Now there’s zombies more than ever, all thanks to my Umbrella-ella-ella hey hey hey…
A fantastic gaming series, a homage to George A. Romero so popular that “the godfather of ghouls” himself once directed an advert for an instalment in the gaming franchise and just a great mix of creepiness and action moments utilising everything from the standard zombies to giant bugs to genetically mutating uber-zombies, Resident Evil is known to many people even if they’re not that interested in the horror genre or computer games. With the fourth instalment looking to take things a step further with the new 3D technology, I decided it was time for an overview of the movies so far.
Resident Evil was written and directed by Paul W. S. Anderson and while it may not be anywhere near the best movie ever (or even the best ZOMBIE movie ever) it IS a very good video game adaptation for fans of the popular Resident Evil franchise. After a great opening sequence, showing the contamination and close-down of the Umbrella Corporation’s secret installation known as The Hive, we get to meet Alice (played by Milla Jovovich) as she wakes from a gas-induced slumber. It’s not long before we meet the other characters, including a military unit sent in to find out what happened. Then it’s straight into The Hive we go to fix the situation, deal with a homicidal computer, find out what exactly Umbrella has been up to, discover hidden agendas and to realise that being dead isn’t quite the handicap it used to be.
If you’re not a fan of this franchise then you’ll probably find little to appeal to you here. It’s not a bad zombie movie but there are many, better efforts out there so it helps to be familiar with the source material to enjoy the little touches that have been carried over from the games themselves.
Jovovich is very good as Alice, looking good and displaying great survival skills when called upon. Everyone else . . . . . well, you just know that they’re disposable and the shallow characterisations remind you that this IS a video game adaptation. The only other memorable character is, unfortunately, played by Michelle Rodriguez (and I am still baffled to this day by the fact that she even has a career).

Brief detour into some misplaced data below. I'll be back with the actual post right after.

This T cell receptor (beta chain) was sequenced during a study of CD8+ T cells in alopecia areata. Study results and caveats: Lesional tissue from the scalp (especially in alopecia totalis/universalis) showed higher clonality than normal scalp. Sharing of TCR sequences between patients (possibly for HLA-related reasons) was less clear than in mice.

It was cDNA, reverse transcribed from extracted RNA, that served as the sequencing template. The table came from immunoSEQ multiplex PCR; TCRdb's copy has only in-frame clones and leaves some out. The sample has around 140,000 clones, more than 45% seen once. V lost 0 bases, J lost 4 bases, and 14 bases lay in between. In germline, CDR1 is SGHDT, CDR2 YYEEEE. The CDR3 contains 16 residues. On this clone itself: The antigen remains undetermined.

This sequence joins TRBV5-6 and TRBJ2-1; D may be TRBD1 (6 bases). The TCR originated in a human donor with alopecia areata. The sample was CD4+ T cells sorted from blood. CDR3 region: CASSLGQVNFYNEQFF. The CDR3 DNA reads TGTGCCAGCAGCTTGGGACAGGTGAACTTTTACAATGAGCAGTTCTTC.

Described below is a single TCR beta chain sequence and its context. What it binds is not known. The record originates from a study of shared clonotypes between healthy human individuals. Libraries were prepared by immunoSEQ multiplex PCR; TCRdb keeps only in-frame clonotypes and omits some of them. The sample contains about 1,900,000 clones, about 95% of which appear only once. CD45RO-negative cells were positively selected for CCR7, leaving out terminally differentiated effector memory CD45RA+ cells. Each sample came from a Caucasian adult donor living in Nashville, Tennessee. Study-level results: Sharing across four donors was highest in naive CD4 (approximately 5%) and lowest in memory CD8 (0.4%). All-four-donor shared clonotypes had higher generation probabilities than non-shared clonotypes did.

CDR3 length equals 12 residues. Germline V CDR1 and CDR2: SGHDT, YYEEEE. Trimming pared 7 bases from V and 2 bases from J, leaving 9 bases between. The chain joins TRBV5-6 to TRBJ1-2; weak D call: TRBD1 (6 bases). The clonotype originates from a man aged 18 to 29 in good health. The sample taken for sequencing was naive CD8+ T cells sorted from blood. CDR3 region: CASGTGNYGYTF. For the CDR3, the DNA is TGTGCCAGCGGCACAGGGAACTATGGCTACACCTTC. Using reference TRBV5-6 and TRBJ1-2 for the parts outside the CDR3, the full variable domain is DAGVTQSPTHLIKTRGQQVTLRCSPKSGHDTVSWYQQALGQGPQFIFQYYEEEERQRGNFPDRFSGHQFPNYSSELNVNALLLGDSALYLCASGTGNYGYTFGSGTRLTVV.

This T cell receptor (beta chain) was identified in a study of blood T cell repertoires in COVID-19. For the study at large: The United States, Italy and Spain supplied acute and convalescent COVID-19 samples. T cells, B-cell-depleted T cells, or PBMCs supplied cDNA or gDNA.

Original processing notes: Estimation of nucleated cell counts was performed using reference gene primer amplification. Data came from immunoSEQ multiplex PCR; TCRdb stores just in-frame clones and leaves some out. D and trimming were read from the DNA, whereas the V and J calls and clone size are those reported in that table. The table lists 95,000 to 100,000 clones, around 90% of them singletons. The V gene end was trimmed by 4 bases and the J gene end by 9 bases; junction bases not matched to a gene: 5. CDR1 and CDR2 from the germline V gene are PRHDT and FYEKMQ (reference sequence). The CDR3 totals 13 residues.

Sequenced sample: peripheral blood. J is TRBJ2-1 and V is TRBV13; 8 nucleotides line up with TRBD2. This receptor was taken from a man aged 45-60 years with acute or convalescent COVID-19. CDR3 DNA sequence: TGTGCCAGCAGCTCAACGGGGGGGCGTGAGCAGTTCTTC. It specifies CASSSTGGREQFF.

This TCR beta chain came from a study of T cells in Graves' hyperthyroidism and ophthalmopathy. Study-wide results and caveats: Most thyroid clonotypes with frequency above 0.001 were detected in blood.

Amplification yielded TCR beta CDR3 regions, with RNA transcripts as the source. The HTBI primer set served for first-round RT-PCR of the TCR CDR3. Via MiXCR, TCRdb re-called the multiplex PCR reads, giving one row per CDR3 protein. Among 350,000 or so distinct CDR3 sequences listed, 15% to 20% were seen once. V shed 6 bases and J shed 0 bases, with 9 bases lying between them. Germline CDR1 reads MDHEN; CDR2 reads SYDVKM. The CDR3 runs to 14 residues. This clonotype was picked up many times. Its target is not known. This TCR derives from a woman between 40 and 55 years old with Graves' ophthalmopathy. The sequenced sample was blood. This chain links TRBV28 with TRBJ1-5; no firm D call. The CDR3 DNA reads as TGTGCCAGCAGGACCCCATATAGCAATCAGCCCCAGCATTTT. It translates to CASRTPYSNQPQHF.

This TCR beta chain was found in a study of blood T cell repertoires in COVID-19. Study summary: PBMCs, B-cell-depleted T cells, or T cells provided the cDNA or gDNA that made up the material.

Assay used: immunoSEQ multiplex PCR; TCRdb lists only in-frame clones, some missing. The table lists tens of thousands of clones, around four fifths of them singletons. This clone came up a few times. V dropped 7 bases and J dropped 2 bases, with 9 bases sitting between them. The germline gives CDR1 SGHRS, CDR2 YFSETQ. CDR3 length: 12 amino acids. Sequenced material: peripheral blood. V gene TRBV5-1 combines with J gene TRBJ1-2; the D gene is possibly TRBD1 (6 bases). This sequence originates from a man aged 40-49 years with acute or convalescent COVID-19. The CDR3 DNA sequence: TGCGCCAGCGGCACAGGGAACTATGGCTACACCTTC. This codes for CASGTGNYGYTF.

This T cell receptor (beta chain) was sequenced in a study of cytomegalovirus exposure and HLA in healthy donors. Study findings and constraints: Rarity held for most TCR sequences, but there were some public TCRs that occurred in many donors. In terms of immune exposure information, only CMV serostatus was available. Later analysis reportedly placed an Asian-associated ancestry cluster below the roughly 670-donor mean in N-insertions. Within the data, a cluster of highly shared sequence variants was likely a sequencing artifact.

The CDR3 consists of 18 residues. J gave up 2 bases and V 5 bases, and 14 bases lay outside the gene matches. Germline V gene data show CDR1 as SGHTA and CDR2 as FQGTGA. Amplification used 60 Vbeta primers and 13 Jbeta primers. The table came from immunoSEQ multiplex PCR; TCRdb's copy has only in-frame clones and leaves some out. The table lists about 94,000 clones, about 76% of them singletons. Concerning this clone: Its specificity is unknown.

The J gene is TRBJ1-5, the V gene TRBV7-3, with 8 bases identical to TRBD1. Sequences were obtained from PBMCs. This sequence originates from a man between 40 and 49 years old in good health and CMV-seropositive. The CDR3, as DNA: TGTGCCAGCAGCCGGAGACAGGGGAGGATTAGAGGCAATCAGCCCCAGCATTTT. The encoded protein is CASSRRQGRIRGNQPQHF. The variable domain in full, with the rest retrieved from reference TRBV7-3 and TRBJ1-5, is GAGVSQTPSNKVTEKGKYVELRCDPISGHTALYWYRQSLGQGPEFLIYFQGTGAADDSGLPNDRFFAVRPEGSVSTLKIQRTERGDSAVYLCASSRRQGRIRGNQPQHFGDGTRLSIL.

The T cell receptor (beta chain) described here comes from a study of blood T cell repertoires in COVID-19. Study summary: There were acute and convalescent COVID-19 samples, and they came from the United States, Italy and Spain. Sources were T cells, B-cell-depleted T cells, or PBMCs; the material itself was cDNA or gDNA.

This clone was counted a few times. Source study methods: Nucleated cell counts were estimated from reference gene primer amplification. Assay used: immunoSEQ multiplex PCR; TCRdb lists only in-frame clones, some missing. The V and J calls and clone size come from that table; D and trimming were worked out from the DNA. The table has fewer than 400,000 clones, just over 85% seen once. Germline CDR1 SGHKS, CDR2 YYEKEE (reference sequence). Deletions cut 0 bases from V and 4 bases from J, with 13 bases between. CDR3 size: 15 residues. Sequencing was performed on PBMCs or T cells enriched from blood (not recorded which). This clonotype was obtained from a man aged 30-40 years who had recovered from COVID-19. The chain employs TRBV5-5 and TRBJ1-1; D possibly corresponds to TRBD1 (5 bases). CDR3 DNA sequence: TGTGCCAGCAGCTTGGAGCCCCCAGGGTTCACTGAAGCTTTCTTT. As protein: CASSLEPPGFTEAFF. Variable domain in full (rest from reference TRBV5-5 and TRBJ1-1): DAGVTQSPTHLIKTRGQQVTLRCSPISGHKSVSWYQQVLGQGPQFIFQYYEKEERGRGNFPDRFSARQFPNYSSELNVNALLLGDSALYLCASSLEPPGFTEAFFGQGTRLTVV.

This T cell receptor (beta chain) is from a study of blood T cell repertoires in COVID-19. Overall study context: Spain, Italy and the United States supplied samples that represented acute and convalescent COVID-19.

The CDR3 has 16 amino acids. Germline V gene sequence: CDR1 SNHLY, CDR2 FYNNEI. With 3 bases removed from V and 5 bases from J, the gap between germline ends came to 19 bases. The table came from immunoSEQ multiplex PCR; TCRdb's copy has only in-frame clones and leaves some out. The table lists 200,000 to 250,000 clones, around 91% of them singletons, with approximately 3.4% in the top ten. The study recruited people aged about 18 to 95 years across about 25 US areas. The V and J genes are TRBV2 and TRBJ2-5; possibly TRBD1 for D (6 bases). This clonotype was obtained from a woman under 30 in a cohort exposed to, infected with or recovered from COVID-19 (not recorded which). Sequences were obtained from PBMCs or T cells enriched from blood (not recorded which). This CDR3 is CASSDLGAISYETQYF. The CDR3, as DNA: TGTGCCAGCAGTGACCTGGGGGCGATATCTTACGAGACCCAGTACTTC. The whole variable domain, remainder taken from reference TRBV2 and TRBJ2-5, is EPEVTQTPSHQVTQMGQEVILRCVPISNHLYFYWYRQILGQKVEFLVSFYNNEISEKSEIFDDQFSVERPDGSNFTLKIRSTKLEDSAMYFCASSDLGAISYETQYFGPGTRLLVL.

While script and characterisation are lacking, we get some compensation from individual moments. Killer zombie dogs are always menacing, a laser-grid security system provides one memorable moment and there are some decent zombie scenes dotted here and there. There are also a number of fun references to “Alice In Wonderland” which the more observant viewer may try to spot.
Not a great movie but one of the better video game adaptations of recent years. Which may be damning it with faint praise but there you go. I gave it a solid 7/10.
Then came Resident Evil: Apocalypse and all I can say is “Ouch”. Following on almost directly from the first movie (and written once again by Paul W. S. Anderson although directed this time around by Alexander Witt, a first-timer and it definitely shows), we now get to see the zombie epidemic affecting the infamous Raccoon City on a massive scale and we also get to see exactly how the “Nemesis” project turns out. Throw in a few more memorable characters than last time and it should be a blast. That’s not how it turns out though.
Jovovich is back and still does a great job as the heroine, Alice. Sienna Guillory adds to the eye-candy and kicks ass as Jill Valentine, a much-loved character from the video game series. Oded Fehr is very likable as Carlos, another character from the series, and Mike Epps is fun as L.J. (though he may grate on some viewers). Then we have a far more overshadowing presence from the Umbrella Corporation and it’s shady scientists.